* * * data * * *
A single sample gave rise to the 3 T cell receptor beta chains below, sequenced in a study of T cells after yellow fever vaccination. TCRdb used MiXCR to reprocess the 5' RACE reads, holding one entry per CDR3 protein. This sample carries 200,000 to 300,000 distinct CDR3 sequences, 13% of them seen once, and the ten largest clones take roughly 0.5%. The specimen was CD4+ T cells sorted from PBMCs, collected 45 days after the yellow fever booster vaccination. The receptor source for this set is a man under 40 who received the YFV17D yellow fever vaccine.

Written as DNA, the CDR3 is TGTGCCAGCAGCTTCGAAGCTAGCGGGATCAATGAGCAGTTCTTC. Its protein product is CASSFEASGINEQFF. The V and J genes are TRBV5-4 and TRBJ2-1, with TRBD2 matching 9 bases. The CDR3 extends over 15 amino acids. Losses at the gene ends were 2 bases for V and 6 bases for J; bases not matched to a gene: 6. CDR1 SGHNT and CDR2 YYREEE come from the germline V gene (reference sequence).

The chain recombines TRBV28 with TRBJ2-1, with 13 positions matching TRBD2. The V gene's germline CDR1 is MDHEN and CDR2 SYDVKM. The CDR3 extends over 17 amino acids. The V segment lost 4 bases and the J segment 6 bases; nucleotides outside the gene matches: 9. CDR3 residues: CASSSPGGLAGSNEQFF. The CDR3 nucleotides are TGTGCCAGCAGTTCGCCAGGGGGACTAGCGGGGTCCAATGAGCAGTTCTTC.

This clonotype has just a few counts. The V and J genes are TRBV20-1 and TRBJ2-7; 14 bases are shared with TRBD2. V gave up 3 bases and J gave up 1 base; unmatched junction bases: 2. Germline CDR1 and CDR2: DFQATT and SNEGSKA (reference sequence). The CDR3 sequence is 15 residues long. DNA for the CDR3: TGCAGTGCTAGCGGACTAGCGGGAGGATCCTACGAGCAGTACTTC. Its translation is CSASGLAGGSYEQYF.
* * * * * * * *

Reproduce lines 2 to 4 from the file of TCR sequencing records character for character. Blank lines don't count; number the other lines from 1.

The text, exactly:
Written as DNA, the CDR3 is TGTGCCAGCAGCTTCGAAGCTAGCGGGATCAATGAGCAGTTCTTC. Its protein product is CASSFEASGINEQFF. The V and J genes are TRBV5-4 and TRBJ2-1, with TRBD2 matching 9 bases. The CDR3 extends over 15 amino acids. Losses at the gene ends were 2 bases for V and 6 bases for J; bases not matched to a gene: 6. CDR1 SGHNT and CDR2 YYREEE come from the germline V gene (reference sequence).

The chain recombines TRBV28 with TRBJ2-1, with 13 positions matching TRBD2. The V gene's germline CDR1 is MDHEN and CDR2 SYDVKM. The CDR3 extends over 17 amino acids. The V segment lost 4 bases and the J segment 6 bases; nucleotides outside the gene matches: 9. CDR3 residues: CASSSPGGLAGSNEQFF. The CDR3 nucleotides are TGTGCCAGCAGTTCGCCAGGGGGACTAGCGGGGTCCAATGAGCAGTTCTTC.

This clonotype has just a few counts. The V and J genes are TRBV20-1 and TRBJ2-7; 14 bases are shared with TRBD2. V gave up 3 bases and J gave up 1 base; unmatched junction bases: 2. Germline CDR1 and CDR2: DFQATT and SNEGSKA (reference sequence). The CDR3 sequence is 15 residues long. DNA for the CDR3: TGCAGTGCTAGCGGACTAGCGGGAGGATCCTACGAGCAGTACTTC. Its translation is CSASGLAGGSYEQYF.